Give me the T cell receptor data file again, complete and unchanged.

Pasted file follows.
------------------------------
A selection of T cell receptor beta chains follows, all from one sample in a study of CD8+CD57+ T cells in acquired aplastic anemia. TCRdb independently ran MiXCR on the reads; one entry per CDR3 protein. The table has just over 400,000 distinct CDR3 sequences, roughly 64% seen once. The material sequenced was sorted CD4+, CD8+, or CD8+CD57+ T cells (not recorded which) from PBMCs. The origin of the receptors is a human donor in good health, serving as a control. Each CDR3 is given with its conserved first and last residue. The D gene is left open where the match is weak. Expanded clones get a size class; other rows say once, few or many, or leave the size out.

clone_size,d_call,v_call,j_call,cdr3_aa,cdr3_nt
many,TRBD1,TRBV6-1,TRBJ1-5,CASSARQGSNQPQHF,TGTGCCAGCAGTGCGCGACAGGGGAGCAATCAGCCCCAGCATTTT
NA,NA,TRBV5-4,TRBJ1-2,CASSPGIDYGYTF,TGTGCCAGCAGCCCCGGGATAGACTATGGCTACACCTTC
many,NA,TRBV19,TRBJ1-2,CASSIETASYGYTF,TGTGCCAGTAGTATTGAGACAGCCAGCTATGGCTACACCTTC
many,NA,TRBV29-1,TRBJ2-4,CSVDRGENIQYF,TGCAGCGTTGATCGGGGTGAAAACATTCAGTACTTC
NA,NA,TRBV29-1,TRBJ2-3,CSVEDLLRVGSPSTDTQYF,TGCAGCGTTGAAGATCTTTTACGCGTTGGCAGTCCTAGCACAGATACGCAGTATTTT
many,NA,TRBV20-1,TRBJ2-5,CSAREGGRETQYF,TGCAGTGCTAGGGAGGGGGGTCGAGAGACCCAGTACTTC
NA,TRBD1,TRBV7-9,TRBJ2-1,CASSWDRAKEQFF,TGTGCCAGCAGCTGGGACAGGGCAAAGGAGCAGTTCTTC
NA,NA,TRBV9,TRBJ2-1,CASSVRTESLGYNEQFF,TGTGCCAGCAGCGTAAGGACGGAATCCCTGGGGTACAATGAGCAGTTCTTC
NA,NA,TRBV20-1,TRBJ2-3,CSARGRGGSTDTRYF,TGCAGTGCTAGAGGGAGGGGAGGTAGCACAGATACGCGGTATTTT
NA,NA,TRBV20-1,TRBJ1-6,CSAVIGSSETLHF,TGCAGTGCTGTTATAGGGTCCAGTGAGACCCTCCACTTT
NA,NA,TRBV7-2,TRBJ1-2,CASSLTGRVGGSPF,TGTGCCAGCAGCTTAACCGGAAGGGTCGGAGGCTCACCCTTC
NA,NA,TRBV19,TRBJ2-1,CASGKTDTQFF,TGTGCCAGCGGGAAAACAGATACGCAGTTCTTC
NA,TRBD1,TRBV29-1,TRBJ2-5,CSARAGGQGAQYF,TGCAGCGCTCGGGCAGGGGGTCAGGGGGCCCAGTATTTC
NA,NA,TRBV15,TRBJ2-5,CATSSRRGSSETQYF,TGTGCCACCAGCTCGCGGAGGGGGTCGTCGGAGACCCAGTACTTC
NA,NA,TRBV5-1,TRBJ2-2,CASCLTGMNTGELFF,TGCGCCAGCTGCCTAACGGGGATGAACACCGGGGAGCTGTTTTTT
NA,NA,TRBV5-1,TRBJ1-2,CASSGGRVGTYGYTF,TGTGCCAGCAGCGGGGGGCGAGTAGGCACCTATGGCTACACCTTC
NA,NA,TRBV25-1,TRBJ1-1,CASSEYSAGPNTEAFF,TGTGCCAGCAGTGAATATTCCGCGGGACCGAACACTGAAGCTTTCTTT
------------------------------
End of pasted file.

A selection of T cell receptor beta chains follows, all from one sample in a study of CD8+CD57+ T cells in acquired aplastic anemia. TCRdb independently ran MiXCR on the reads; one entry per CDR3 protein. The table has just over 400,000 distinct CDR3 sequences, roughly 64% seen once. The material sequenced was sorted CD4+, CD8+, or CD8+CD57+ T cells (not recorded which) from PBMCs. The origin of the receptors is a human donor in good health, serving as a control. Each CDR3 is given with its conserved first and last residue. The D gene is left open where the match is weak. Expanded clones get a size class; other rows say once, few or many, or leave the size out.

clone_size,d_call,v_call,j_call,cdr3_aa,cdr3_nt
many,TRBD1,TRBV6-1,TRBJ1-5,CASSARQGSNQPQHF,TGTGCCAGCAGTGCGCGACAGGGGAGCAATCAGCCCCAGCATTTT
NA,NA,TRBV5-4,TRBJ1-2,CASSPGIDYGYTF,TGTGCCAGCAGCCCCGGGATAGACTATGGCTACACCTTC
many,NA,TRBV19,TRBJ1-2,CASSIETASYGYTF,TGTGCCAGTAGTATTGAGACAGCCAGCTATGGCTACACCTTC
many,NA,TRBV29-1,TRBJ2-4,CSVDRGENIQYF,TGCAGCGTTGATCGGGGTGAAAACATTCAGTACTTC
NA,NA,TRBV29-1,TRBJ2-3,CSVEDLLRVGSPSTDTQYF,TGCAGCGTTGAAGATCTTTTACGCGTTGGCAGTCCTAGCACAGATACGCAGTATTTT
many,NA,TRBV20-1,TRBJ2-5,CSAREGGRETQYF,TGCAGTGCTAGGGAGGGGGGTCGAGAGACCCAGTACTTC
NA,TRBD1,TRBV7-9,TRBJ2-1,CASSWDRAKEQFF,TGTGCCAGCAGCTGGGACAGGGCAAAGGAGCAGTTCTTC
NA,NA,TRBV9,TRBJ2-1,CASSVRTESLGYNEQFF,TGTGCCAGCAGCGTAAGGACGGAATCCCTGGGGTACAATGAGCAGTTCTTC
NA,NA,TRBV20-1,TRBJ2-3,CSARGRGGSTDTRYF,TGCAGTGCTAGAGGGAGGGGAGGTAGCACAGATACGCGGTATTTT
NA,NA,TRBV20-1,TRBJ1-6,CSAVIGSSETLHF,TGCAGTGCTGTTATAGGGTCCAGTGAGACCCTCCACTTT
NA,NA,TRBV7-2,TRBJ1-2,CASSLTGRVGGSPF,TGTGCCAGCAGCTTAACCGGAAGGGTCGGAGGCTCACCCTTC
NA,NA,TRBV19,TRBJ2-1,CASGKTDTQFF,TGTGCCAGCGGGAAAACAGATACGCAGTTCTTC
NA,TRBD1,TRBV29-1,TRBJ2-5,CSARAGGQGAQYF,TGCAGCGCTCGGGCAGGGGGTCAGGGGGCCCAGTATTTC
NA,NA,TRBV15,TRBJ2-5,CATSSRRGSSETQYF,TGTGCCACCAGCTCGCGGAGGGGGTCGTCGGAGACCCAGTACTTC
NA,NA,TRBV5-1,TRBJ2-2,CASCLTGMNTGELFF,TGCGCCAGCTGCCTAACGGGGATGAACACCGGGGAGCTGTTTTTT
NA,NA,TRBV5-1,TRBJ1-2,CASSGGRVGTYGYTF,TGTGCCAGCAGCGGGGGGCGAGTAGGCACCTATGGCTACACCTTC
NA,NA,TRBV25-1,TRBJ1-1,CASSEYSAGPNTEAFF,TGTGCCAGCAGTGAATATTCCGCGGGACCGAACACTGAAGCTTTCTTT